Zitat des Tages von J. R. R. Tolkien:
It's the job that's never started as takes longest to finish.
It may be the part of a friend to rebuke a friend's folly.
Not all those who wander are lost.
Do not meddle in the affairs of Wizards, for they are subtle and quick to anger.
A friend of mine tells that I talk in shorthand and then smudge it.
Courage is found in unlikely places.
A box without hinges, key, or lid, yet golden treasure inside is hid.
Short cuts make long delays.
Many children make up, or begin to make up, imaginary languages. I have been at it since I could write.
I should like to save the Shire, if I could - though there have been times when I thought the inhabitants too stupid and dull for words, and have felt that an earthquake or an invasion of dragons might be good for them.
'I wish life was not so short,' he thought. 'Languages take such a time, and so do all the things one wants to know about.'
If more of us valued food and cheer and song above hoarded gold, it would be a merrier world.
Don't go getting mixed up in the business of your betters, or you'll land in trouble too big for you.
It does not do to leave a live dragon out of your calculations, if you live near him.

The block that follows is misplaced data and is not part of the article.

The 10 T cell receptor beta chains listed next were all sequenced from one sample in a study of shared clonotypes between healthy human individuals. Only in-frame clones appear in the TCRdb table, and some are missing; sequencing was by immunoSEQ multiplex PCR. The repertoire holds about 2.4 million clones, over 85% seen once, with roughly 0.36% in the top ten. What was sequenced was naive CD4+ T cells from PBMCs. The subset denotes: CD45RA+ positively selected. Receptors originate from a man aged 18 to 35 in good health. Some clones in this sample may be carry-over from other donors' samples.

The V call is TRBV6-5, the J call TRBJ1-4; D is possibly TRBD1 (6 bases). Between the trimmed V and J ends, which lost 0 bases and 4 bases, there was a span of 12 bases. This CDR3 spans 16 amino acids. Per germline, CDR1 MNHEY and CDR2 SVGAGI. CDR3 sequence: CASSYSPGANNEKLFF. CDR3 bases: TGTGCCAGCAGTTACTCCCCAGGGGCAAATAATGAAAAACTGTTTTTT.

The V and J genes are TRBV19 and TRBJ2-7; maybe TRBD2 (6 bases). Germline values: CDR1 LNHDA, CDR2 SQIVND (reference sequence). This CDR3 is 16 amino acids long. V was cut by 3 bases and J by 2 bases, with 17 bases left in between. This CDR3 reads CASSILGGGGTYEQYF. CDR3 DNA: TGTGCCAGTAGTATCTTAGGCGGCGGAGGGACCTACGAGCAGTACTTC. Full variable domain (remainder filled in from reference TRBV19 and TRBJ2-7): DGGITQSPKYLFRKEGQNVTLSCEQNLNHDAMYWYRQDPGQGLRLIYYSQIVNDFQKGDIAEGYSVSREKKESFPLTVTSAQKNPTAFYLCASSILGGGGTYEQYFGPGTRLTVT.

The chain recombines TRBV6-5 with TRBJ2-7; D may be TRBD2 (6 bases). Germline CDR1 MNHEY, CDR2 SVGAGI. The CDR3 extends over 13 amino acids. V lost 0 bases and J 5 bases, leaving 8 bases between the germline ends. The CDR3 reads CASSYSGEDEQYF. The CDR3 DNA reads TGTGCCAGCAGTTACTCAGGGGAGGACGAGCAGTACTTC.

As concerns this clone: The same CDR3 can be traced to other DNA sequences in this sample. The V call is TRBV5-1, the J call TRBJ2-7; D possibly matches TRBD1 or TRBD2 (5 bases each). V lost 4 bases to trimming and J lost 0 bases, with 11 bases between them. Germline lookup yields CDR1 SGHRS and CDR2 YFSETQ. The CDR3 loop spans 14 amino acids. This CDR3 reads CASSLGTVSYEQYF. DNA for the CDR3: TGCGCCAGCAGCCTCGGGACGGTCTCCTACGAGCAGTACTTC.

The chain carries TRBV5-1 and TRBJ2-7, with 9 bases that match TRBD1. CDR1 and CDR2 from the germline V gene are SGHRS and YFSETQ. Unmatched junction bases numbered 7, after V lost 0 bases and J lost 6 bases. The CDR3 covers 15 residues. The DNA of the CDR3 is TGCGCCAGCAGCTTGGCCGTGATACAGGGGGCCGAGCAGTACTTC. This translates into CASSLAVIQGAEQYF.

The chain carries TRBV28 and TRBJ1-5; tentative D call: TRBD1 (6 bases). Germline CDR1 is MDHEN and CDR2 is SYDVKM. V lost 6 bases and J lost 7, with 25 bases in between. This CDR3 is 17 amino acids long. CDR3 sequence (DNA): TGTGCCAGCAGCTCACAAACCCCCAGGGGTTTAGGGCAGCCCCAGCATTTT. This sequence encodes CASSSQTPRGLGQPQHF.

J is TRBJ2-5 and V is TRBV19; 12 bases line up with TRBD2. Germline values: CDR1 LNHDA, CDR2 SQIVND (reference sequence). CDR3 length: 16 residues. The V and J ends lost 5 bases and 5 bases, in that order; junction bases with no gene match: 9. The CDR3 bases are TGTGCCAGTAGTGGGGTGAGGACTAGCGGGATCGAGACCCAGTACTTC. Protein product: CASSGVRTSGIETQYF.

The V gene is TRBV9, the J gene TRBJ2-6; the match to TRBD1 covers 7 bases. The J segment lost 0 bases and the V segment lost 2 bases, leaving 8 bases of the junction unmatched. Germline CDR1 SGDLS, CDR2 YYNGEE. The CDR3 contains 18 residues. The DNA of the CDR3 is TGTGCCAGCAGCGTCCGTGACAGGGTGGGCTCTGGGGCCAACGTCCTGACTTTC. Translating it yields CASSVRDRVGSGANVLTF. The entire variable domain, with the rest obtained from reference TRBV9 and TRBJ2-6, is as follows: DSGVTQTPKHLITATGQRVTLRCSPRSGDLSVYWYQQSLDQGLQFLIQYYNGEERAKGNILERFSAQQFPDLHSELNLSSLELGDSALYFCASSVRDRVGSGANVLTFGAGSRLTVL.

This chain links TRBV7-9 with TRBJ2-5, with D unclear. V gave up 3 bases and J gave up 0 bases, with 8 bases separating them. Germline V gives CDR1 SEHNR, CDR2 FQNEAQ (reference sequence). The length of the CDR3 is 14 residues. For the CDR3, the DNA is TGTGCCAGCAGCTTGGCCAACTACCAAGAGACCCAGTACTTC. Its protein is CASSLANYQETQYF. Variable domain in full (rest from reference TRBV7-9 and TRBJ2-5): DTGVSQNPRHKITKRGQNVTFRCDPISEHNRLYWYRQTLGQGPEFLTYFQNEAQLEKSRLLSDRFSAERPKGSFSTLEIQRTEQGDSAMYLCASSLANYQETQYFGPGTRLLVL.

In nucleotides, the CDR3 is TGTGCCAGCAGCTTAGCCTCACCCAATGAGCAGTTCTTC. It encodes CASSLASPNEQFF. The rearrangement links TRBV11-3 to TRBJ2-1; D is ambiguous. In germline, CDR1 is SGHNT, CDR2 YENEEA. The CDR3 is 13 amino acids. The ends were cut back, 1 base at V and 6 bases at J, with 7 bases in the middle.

Hobbits are an unobtrusive but very ancient people, more numerous formerly than they are today; for they love peace and quiet and good tilled earth: a well-ordered and well-farmed countryside was their favourite haunt.
Go not to the Elves for counsel, for they will say both no and yes.
All that is gold does not glitter, not all those who wander are lost; the old that is strong does not wither, deep roots are not reached by the frost.
Faithless is he that says farewell when the road darkens.
I don't know half of you half as well as I should like; and I like less than half of you half as well as you deserve.
Still round the corner there may wait, A new road or a secret gate.
Middle English is an exciting field - almost uncharted, I begin to think, because as soon as one turns detailed personal attention on to any little corner of it, the received notions and ideas seem to crumple up and fall to pieces - as far as language goes, at any rate.
I dislike Allegory - the conscious and intentional allegory - yet any attempt to explain the purport of myth or fairytale must use allegorical language.
In October 1920 I went to Leeds as Reader in English Language, with a free commission to develop the linguistic side of a large and growing School of English Studies, in which no regular provision had as yet been made for the linguistic specialist.
They say it is the first step that costs the effort. I do not find it so. I am sure I could write unlimited 'first chapters'. I have indeed written many.